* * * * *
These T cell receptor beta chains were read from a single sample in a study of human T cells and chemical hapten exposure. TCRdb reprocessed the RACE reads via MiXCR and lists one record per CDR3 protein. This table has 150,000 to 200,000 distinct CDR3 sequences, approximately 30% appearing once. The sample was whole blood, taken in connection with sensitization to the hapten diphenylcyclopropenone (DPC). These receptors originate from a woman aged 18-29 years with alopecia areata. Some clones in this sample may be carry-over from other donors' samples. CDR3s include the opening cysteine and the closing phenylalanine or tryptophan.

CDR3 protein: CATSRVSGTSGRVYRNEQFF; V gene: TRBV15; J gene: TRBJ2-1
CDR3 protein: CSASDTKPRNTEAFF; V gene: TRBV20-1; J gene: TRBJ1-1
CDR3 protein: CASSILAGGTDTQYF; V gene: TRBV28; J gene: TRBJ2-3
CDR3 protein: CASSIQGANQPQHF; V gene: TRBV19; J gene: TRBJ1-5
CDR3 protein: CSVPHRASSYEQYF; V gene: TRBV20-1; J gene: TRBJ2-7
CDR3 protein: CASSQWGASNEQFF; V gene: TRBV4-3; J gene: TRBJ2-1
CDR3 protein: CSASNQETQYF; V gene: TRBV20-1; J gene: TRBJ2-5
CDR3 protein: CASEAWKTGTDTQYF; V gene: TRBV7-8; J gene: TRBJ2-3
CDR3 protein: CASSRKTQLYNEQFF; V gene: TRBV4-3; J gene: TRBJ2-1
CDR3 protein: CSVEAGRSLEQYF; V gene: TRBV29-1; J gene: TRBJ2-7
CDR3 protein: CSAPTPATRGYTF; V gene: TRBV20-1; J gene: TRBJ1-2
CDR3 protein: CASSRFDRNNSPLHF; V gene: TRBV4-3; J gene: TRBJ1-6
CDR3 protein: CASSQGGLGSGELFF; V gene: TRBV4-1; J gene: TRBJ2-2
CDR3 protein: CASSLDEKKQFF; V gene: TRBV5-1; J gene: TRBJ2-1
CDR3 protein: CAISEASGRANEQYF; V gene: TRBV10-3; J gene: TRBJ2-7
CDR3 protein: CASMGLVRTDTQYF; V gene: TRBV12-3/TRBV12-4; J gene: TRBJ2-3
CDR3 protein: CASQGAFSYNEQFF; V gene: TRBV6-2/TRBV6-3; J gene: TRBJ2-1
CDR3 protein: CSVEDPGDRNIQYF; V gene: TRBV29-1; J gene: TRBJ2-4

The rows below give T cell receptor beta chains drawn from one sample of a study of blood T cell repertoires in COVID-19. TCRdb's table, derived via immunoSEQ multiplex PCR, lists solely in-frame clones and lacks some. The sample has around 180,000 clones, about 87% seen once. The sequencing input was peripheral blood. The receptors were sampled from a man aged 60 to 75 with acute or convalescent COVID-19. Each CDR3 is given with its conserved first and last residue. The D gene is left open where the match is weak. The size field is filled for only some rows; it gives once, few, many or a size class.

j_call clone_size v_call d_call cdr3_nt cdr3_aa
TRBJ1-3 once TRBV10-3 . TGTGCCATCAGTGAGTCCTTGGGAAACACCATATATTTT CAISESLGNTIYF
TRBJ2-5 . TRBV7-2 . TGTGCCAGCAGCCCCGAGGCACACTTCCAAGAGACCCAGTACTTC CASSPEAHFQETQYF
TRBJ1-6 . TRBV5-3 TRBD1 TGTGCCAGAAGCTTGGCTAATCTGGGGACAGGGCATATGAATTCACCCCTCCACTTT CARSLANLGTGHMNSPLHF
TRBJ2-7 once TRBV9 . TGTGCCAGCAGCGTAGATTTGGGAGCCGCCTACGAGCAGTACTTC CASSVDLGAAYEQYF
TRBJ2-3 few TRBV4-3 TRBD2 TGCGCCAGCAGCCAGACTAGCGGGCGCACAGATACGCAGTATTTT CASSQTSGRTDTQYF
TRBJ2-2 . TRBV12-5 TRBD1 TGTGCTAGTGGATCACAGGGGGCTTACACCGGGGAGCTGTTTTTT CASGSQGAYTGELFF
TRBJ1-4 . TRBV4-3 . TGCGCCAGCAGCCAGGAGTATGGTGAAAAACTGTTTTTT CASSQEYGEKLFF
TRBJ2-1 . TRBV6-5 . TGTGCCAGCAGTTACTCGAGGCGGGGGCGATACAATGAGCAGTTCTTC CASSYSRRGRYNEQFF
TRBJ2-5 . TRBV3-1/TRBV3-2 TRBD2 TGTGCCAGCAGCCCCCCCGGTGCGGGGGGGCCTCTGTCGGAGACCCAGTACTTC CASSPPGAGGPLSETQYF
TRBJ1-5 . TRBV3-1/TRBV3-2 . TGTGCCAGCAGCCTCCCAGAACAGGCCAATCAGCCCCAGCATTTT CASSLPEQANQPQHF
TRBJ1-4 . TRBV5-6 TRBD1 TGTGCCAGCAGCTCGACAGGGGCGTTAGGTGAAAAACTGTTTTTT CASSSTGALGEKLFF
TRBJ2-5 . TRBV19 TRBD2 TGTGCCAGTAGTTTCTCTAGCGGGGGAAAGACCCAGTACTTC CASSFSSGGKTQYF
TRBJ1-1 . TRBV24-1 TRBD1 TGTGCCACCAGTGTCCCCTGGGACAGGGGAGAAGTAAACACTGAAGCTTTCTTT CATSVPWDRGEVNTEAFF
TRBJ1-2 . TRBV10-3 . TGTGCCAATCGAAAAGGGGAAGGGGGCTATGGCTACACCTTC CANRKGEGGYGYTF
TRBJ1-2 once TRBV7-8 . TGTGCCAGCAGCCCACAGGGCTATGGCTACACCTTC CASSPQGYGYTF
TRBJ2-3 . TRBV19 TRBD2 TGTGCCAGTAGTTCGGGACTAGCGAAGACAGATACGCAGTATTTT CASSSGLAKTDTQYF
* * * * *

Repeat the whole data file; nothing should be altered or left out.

These T cell receptor beta chains were read from a single sample in a study of human T cells and chemical hapten exposure. TCRdb reprocessed the RACE reads via MiXCR and lists one record per CDR3 protein. This table has 150,000 to 200,000 distinct CDR3 sequences, approximately 30% appearing once. The sample was whole blood, taken in connection with sensitization to the hapten diphenylcyclopropenone (DPC). These receptors originate from a woman aged 18-29 years with alopecia areata. Some clones in this sample may be carry-over from other donors' samples. CDR3s include the opening cysteine and the closing phenylalanine or tryptophan.

CDR3 protein: CATSRVSGTSGRVYRNEQFF; V gene: TRBV15; J gene: TRBJ2-1
CDR3 protein: CSASDTKPRNTEAFF; V gene: TRBV20-1; J gene: TRBJ1-1
CDR3 protein: CASSILAGGTDTQYF; V gene: TRBV28; J gene: TRBJ2-3
CDR3 protein: CASSIQGANQPQHF; V gene: TRBV19; J gene: TRBJ1-5
CDR3 protein: CSVPHRASSYEQYF; V gene: TRBV20-1; J gene: TRBJ2-7
CDR3 protein: CASSQWGASNEQFF; V gene: TRBV4-3; J gene: TRBJ2-1
CDR3 protein: CSASNQETQYF; V gene: TRBV20-1; J gene: TRBJ2-5
CDR3 protein: CASEAWKTGTDTQYF; V gene: TRBV7-8; J gene: TRBJ2-3
CDR3 protein: CASSRKTQLYNEQFF; V gene: TRBV4-3; J gene: TRBJ2-1
CDR3 protein: CSVEAGRSLEQYF; V gene: TRBV29-1; J gene: TRBJ2-7
CDR3 protein: CSAPTPATRGYTF; V gene: TRBV20-1; J gene: TRBJ1-2
CDR3 protein: CASSRFDRNNSPLHF; V gene: TRBV4-3; J gene: TRBJ1-6
CDR3 protein: CASSQGGLGSGELFF; V gene: TRBV4-1; J gene: TRBJ2-2
CDR3 protein: CASSLDEKKQFF; V gene: TRBV5-1; J gene: TRBJ2-1
CDR3 protein: CAISEASGRANEQYF; V gene: TRBV10-3; J gene: TRBJ2-7
CDR3 protein: CASMGLVRTDTQYF; V gene: TRBV12-3/TRBV12-4; J gene: TRBJ2-3
CDR3 protein: CASQGAFSYNEQFF; V gene: TRBV6-2/TRBV6-3; J gene: TRBJ2-1
CDR3 protein: CSVEDPGDRNIQYF; V gene: TRBV29-1; J gene: TRBJ2-4

The rows below give T cell receptor beta chains drawn from one sample of a study of blood T cell repertoires in COVID-19. TCRdb's table, derived via immunoSEQ multiplex PCR, lists solely in-frame clones and lacks some. The sample has around 180,000 clones, about 87% seen once. The sequencing input was peripheral blood. The receptors were sampled from a man aged 60 to 75 with acute or convalescent COVID-19. Each CDR3 is given with its conserved first and last residue. The D gene is left open where the match is weak. The size field is filled for only some rows; it gives once, few, many or a size class.

j_call clone_size v_call d_call cdr3_nt cdr3_aa
TRBJ1-3 once TRBV10-3 . TGTGCCATCAGTGAGTCCTTGGGAAACACCATATATTTT CAISESLGNTIYF
TRBJ2-5 . TRBV7-2 . TGTGCCAGCAGCCCCGAGGCACACTTCCAAGAGACCCAGTACTTC CASSPEAHFQETQYF
TRBJ1-6 . TRBV5-3 TRBD1 TGTGCCAGAAGCTTGGCTAATCTGGGGACAGGGCATATGAATTCACCCCTCCACTTT CARSLANLGTGHMNSPLHF
TRBJ2-7 once TRBV9 . TGTGCCAGCAGCGTAGATTTGGGAGCCGCCTACGAGCAGTACTTC CASSVDLGAAYEQYF
TRBJ2-3 few TRBV4-3 TRBD2 TGCGCCAGCAGCCAGACTAGCGGGCGCACAGATACGCAGTATTTT CASSQTSGRTDTQYF
TRBJ2-2 . TRBV12-5 TRBD1 TGTGCTAGTGGATCACAGGGGGCTTACACCGGGGAGCTGTTTTTT CASGSQGAYTGELFF
TRBJ1-4 . TRBV4-3 . TGCGCCAGCAGCCAGGAGTATGGTGAAAAACTGTTTTTT CASSQEYGEKLFF
TRBJ2-1 . TRBV6-5 . TGTGCCAGCAGTTACTCGAGGCGGGGGCGATACAATGAGCAGTTCTTC CASSYSRRGRYNEQFF
TRBJ2-5 . TRBV3-1/TRBV3-2 TRBD2 TGTGCCAGCAGCCCCCCCGGTGCGGGGGGGCCTCTGTCGGAGACCCAGTACTTC CASSPPGAGGPLSETQYF
TRBJ1-5 . TRBV3-1/TRBV3-2 . TGTGCCAGCAGCCTCCCAGAACAGGCCAATCAGCCCCAGCATTTT CASSLPEQANQPQHF
TRBJ1-4 . TRBV5-6 TRBD1 TGTGCCAGCAGCTCGACAGGGGCGTTAGGTGAAAAACTGTTTTTT CASSSTGALGEKLFF
TRBJ2-5 . TRBV19 TRBD2 TGTGCCAGTAGTTTCTCTAGCGGGGGAAAGACCCAGTACTTC CASSFSSGGKTQYF
TRBJ1-1 . TRBV24-1 TRBD1 TGTGCCACCAGTGTCCCCTGGGACAGGGGAGAAGTAAACACTGAAGCTTTCTTT CATSVPWDRGEVNTEAFF
TRBJ1-2 . TRBV10-3 . TGTGCCAATCGAAAAGGGGAAGGGGGCTATGGCTACACCTTC CANRKGEGGYGYTF
TRBJ1-2 once TRBV7-8 . TGTGCCAGCAGCCCACAGGGCTATGGCTACACCTTC CASSPQGYGYTF
TRBJ2-3 . TRBV19 TRBD2 TGTGCCAGTAGTTCGGGACTAGCGAAGACAGATACGCAGTATTTT CASSSGLAKTDTQYF